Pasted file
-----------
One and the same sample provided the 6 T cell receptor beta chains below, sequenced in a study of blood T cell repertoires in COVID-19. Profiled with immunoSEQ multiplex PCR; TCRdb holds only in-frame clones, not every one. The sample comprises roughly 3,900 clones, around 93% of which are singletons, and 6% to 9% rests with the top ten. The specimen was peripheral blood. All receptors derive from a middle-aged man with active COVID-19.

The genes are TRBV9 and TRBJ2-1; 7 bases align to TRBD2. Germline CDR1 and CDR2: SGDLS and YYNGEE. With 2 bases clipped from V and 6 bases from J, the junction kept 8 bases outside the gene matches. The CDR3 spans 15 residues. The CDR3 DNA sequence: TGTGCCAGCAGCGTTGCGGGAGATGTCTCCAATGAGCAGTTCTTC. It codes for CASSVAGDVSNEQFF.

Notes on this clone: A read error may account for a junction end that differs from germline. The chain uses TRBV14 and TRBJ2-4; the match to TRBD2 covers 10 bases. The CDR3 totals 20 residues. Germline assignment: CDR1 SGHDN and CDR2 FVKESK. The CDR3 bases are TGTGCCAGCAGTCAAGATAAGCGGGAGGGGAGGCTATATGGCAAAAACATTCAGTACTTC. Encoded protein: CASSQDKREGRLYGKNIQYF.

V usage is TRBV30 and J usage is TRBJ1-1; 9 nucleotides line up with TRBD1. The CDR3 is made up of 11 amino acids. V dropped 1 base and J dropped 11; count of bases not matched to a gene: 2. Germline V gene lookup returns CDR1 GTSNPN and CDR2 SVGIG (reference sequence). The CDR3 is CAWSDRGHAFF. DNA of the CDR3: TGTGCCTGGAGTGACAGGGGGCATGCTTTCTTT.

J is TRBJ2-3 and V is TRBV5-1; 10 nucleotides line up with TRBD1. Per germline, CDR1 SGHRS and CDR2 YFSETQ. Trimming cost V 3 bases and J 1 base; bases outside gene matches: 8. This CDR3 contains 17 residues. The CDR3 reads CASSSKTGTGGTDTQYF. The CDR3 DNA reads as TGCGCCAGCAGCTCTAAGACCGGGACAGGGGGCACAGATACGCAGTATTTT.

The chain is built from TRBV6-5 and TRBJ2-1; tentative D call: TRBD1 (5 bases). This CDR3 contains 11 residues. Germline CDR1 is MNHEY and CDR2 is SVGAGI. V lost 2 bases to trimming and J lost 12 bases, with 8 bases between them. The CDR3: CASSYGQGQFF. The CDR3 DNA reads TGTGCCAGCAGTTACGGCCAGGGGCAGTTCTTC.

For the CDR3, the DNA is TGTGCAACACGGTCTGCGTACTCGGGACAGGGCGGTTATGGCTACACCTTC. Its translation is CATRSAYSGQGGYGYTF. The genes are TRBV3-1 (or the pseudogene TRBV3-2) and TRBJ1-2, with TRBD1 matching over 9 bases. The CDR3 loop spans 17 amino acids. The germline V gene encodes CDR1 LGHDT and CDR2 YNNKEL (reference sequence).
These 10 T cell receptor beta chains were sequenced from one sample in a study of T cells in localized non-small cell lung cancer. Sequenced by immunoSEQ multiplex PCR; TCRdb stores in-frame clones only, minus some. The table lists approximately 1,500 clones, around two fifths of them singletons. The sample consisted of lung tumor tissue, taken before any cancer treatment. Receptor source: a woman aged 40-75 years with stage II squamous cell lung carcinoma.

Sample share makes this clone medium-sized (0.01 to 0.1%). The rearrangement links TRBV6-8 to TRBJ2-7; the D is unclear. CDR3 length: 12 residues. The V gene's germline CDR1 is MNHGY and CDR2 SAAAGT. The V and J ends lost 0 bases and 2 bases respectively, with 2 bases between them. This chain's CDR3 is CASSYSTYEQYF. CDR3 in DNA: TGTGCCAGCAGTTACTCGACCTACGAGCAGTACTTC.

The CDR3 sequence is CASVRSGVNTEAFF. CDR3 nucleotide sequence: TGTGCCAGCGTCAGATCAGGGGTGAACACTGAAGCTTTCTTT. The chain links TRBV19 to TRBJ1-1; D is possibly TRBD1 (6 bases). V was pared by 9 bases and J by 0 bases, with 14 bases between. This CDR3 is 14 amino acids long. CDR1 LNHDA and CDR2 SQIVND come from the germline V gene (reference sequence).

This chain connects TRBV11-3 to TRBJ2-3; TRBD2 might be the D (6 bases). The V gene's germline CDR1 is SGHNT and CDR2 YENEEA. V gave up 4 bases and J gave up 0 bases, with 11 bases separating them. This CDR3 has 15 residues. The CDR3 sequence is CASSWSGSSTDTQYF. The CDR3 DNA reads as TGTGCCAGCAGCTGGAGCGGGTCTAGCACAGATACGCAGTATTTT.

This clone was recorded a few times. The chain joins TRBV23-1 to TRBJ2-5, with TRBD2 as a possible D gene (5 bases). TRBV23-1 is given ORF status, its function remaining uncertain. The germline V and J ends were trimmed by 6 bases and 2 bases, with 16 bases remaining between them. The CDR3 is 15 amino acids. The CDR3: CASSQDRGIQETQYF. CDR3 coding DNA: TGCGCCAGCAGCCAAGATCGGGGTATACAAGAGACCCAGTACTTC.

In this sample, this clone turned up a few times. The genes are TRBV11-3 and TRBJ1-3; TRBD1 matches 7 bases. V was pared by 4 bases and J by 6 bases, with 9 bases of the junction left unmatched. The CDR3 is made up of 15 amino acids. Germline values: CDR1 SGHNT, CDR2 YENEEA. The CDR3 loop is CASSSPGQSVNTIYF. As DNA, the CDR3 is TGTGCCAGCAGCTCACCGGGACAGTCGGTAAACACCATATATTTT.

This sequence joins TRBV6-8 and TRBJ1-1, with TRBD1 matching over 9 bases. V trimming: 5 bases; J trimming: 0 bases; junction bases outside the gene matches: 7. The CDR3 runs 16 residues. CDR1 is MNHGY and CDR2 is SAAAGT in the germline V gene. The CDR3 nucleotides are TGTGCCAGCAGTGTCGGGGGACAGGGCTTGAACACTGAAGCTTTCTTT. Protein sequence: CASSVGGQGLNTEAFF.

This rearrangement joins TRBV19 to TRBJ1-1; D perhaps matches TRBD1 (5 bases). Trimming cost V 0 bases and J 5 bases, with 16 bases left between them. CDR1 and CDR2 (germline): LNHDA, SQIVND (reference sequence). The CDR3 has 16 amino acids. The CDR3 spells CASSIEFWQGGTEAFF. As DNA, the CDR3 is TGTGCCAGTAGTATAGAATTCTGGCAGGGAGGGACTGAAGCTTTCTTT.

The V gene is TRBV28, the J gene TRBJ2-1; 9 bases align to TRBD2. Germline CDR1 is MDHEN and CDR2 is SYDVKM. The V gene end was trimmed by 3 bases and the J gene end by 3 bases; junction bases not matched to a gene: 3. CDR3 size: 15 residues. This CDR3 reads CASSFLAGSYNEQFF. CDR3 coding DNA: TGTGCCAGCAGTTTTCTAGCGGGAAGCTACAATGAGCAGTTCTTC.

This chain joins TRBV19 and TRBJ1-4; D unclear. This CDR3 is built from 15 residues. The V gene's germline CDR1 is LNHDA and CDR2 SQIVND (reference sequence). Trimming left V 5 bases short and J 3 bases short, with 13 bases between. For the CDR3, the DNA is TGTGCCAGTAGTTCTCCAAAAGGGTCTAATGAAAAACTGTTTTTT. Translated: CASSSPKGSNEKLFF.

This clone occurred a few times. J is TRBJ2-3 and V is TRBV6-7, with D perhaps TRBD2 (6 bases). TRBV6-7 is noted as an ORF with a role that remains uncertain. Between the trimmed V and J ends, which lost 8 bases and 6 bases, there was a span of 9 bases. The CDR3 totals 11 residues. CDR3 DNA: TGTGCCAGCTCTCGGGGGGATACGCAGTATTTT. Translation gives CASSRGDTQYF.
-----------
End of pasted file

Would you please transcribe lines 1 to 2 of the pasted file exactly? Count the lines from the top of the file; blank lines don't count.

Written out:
One and the same sample provided the 6 T cell receptor beta chains below, sequenced in a study of blood T cell repertoires in COVID-19. Profiled with immunoSEQ multiplex PCR; TCRdb holds only in-frame clones, not every one. The sample comprises roughly 3,900 clones, around 93% of which are singletons, and 6% to 9% rests with the top ten. The specimen was peripheral blood. All receptors derive from a middle-aged man with active COVID-19.

The genes are TRBV9 and TRBJ2-1; 7 bases align to TRBD2. Germline CDR1 and CDR2: SGDLS and YYNGEE. With 2 bases clipped from V and 6 bases from J, the junction kept 8 bases outside the gene matches. The CDR3 spans 15 residues. The CDR3 DNA sequence: TGTGCCAGCAGCGTTGCGGGAGATGTCTCCAATGAGCAGTTCTTC. It codes for CASSVAGDVSNEQFF.